For many New Jersey families, the period of time immediately following the loss of a loved one is stressful enough. Adding layers of complexity on top of the grieving process only serves to make this time even more difficult and should be avoided whenever possible. Often, the best way to reduce tensions and promote harmony among surviving loved ones is to create a simple estate plan that is focused on the wants and needs of those left behind.
In most cases, individuals create their estate planning package with the intent of passing down wealth and assets to those they care about. We spend a great deal of time thinking about what property we would like to pass on to whom. Often, we give far too little consideration to whether the individuals want or need those items, or if they might be better served by inheriting different assets.
A simple solution is found in having a series of frank and open conversations with one’s chosen heirs about the property or assets that they would like to receive. This can be a difficult conversation to have, but it should begin with a statement of intent: the desire to avoid conflict and tension when the time comes for one’s assets to be distributed. Many people are surprised by the outcome of these discussions, especially when a family member expressed no interest in certain items of value but is more focused on others. For many, this is an eye-opening experience and one that leads to conversations that are beneficial for all involved.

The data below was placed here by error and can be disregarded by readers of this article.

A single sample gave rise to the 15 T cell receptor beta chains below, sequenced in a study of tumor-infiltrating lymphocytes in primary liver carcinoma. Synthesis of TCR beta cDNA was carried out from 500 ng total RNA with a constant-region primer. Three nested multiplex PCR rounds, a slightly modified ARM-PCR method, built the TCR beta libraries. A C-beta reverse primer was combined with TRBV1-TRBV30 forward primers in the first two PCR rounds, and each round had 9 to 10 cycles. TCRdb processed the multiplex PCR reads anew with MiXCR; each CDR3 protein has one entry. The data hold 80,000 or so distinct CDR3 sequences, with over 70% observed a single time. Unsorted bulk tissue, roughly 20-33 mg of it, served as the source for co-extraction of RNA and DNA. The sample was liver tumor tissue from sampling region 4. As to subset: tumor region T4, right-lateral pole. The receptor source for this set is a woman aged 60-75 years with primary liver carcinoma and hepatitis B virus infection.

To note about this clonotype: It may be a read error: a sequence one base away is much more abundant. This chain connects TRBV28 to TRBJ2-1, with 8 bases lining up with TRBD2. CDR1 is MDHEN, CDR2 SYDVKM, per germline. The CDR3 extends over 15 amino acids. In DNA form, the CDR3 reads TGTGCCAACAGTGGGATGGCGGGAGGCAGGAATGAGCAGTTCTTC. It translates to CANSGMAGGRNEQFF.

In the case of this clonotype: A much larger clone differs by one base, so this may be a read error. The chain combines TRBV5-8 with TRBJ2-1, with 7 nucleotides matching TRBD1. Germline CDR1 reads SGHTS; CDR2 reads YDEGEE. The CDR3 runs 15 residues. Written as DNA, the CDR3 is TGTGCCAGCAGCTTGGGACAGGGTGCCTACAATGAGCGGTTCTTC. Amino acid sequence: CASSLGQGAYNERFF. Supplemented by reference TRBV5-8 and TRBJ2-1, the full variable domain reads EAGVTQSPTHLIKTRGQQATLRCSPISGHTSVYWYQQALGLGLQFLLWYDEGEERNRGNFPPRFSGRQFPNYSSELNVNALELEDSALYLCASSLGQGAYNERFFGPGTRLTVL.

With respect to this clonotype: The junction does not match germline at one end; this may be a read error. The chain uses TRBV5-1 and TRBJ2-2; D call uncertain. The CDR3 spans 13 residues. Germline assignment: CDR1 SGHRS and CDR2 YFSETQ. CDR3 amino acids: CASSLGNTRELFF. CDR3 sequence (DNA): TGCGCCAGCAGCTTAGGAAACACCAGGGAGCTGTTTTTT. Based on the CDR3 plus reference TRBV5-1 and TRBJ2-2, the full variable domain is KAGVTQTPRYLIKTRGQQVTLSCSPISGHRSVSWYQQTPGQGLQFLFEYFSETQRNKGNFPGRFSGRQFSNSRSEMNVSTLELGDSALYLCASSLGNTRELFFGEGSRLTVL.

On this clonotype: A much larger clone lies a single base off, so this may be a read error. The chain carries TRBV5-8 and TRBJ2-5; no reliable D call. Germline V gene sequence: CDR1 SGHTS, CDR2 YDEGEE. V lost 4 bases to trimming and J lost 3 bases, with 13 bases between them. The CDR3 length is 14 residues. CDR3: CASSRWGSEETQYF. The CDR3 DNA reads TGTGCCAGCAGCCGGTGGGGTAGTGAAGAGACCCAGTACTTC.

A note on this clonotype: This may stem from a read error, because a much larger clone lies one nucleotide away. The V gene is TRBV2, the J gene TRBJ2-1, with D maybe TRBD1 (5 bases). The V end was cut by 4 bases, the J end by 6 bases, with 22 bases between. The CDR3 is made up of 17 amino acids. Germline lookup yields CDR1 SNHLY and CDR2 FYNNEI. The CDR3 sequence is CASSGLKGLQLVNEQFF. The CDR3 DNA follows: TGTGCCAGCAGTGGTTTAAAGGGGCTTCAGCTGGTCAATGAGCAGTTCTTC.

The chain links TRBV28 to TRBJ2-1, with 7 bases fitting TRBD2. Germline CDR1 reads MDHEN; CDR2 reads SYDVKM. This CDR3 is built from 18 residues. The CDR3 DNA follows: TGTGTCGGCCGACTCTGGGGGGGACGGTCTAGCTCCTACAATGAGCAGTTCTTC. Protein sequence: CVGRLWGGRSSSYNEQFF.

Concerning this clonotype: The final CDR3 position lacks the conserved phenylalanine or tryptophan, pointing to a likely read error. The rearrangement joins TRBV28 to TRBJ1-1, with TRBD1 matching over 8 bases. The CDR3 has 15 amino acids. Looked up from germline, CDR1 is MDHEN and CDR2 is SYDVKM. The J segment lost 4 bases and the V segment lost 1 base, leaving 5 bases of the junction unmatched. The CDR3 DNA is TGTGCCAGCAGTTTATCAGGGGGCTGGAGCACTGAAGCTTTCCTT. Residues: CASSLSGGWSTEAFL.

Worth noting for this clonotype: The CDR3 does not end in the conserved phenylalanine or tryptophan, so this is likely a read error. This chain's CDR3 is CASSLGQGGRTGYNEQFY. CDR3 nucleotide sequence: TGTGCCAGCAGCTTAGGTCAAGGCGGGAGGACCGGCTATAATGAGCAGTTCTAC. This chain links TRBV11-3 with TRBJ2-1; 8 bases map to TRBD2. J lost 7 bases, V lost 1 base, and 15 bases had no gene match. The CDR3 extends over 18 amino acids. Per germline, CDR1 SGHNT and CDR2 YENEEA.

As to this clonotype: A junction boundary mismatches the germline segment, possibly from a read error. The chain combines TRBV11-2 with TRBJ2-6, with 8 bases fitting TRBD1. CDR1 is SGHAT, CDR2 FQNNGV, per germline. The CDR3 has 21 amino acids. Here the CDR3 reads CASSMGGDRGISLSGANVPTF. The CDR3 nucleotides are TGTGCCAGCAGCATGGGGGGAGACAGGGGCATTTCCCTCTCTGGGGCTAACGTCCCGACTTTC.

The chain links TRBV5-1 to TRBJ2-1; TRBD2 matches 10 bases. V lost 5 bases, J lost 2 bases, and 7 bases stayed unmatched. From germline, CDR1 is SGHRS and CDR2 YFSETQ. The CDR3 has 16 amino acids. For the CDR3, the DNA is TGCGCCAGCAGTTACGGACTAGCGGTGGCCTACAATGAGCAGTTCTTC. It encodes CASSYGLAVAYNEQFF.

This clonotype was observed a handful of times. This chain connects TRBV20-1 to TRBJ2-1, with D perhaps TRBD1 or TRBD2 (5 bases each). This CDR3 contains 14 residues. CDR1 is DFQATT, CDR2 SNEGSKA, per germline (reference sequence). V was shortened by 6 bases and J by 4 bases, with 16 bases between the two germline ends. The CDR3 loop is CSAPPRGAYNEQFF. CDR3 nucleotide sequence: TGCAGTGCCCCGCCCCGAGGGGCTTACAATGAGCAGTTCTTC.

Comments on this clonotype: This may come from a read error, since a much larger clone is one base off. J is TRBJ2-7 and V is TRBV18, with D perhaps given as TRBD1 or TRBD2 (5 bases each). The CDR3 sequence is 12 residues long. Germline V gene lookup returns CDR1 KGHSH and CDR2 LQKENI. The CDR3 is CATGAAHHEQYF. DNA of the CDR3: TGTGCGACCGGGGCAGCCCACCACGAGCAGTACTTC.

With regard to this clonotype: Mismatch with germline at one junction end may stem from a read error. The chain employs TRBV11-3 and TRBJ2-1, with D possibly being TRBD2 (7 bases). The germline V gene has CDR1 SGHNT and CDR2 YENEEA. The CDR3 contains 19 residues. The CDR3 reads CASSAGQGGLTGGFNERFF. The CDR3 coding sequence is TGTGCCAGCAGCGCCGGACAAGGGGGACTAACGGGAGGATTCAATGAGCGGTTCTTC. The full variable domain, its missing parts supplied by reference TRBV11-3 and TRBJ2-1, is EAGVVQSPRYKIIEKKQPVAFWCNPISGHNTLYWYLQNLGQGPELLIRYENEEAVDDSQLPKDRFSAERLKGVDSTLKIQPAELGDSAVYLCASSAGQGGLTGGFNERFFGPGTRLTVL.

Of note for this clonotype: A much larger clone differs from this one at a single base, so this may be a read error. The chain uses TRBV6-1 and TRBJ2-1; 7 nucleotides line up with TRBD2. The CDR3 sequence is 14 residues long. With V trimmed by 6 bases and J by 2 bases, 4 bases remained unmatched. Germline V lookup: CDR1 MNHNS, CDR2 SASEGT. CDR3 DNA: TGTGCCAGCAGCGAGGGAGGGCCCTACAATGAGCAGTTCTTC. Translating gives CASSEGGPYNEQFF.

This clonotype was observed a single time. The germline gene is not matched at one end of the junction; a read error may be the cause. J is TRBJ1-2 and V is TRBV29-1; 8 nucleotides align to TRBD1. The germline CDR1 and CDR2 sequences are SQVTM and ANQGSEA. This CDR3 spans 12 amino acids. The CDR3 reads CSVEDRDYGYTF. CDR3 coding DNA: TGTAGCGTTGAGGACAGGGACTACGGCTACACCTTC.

Once a discussion has been had with each of an individual’s chosen heirs, it is sometimes a good idea to share a simple estate plan outline with the entire family. This way, there will be no surprises when the time comes to distribute those assets. In addition, New Jersey family members may be less likely to challenge a will or engage in lengthy debate with other friends and family.
Source: marketwatch.com, “How to take the stress out of estate planning“, Brian Vnak, Sept. 2, 2015